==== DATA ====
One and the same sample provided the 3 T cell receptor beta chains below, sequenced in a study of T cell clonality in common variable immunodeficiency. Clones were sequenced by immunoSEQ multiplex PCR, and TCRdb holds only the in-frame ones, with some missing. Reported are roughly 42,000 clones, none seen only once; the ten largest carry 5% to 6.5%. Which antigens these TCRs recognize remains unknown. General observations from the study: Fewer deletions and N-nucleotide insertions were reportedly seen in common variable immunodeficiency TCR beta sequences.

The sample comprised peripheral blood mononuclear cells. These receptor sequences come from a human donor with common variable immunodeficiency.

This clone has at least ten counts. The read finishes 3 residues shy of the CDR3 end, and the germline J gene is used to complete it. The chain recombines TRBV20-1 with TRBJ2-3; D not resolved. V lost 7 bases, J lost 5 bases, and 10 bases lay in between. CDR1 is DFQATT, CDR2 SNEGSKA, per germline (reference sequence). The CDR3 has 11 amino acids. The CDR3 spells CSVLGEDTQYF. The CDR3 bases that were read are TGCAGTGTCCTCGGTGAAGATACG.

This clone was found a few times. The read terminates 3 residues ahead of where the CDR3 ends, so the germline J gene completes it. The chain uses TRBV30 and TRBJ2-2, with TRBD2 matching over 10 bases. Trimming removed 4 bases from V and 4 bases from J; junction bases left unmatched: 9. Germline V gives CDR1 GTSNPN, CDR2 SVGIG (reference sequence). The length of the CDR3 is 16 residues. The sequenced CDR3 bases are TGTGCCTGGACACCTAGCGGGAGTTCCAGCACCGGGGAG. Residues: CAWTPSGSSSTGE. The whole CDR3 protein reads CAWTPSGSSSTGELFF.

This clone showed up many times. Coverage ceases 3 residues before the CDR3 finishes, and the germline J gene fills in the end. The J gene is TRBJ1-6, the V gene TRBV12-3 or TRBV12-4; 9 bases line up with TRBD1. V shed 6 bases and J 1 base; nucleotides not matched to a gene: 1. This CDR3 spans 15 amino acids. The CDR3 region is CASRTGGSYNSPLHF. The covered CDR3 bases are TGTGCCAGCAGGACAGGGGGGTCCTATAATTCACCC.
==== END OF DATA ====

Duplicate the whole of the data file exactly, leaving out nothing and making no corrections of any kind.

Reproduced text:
One and the same sample provided the 3 T cell receptor beta chains below, sequenced in a study of T cell clonality in common variable immunodeficiency. Clones were sequenced by immunoSEQ multiplex PCR, and TCRdb holds only the in-frame ones, with some missing. Reported are roughly 42,000 clones, none seen only once; the ten largest carry 5% to 6.5%. Which antigens these TCRs recognize remains unknown. General observations from the study: Fewer deletions and N-nucleotide insertions were reportedly seen in common variable immunodeficiency TCR beta sequences.

The sample comprised peripheral blood mononuclear cells. These receptor sequences come from a human donor with common variable immunodeficiency.

This clone has at least ten counts. The read finishes 3 residues shy of the CDR3 end, and the germline J gene is used to complete it. The chain recombines TRBV20-1 with TRBJ2-3; D not resolved. V lost 7 bases, J lost 5 bases, and 10 bases lay in between. CDR1 is DFQATT, CDR2 SNEGSKA, per germline (reference sequence). The CDR3 has 11 amino acids. The CDR3 spells CSVLGEDTQYF. The CDR3 bases that were read are TGCAGTGTCCTCGGTGAAGATACG.

This clone was found a few times. The read terminates 3 residues ahead of where the CDR3 ends, so the germline J gene completes it. The chain uses TRBV30 and TRBJ2-2, with TRBD2 matching over 10 bases. Trimming removed 4 bases from V and 4 bases from J; junction bases left unmatched: 9. Germline V gives CDR1 GTSNPN, CDR2 SVGIG (reference sequence). The length of the CDR3 is 16 residues. The sequenced CDR3 bases are TGTGCCTGGACACCTAGCGGGAGTTCCAGCACCGGGGAG. Residues: CAWTPSGSSSTGE. The whole CDR3 protein reads CAWTPSGSSSTGELFF.

This clone showed up many times. Coverage ceases 3 residues before the CDR3 finishes, and the germline J gene fills in the end. The J gene is TRBJ1-6, the V gene TRBV12-3 or TRBV12-4; 9 bases line up with TRBD1. V shed 6 bases and J 1 base; nucleotides not matched to a gene: 1. This CDR3 spans 15 amino acids. The CDR3 region is CASRTGGSYNSPLHF. The covered CDR3 bases are TGTGCCAGCAGGACAGGGGGGTCCTATAATTCACCC.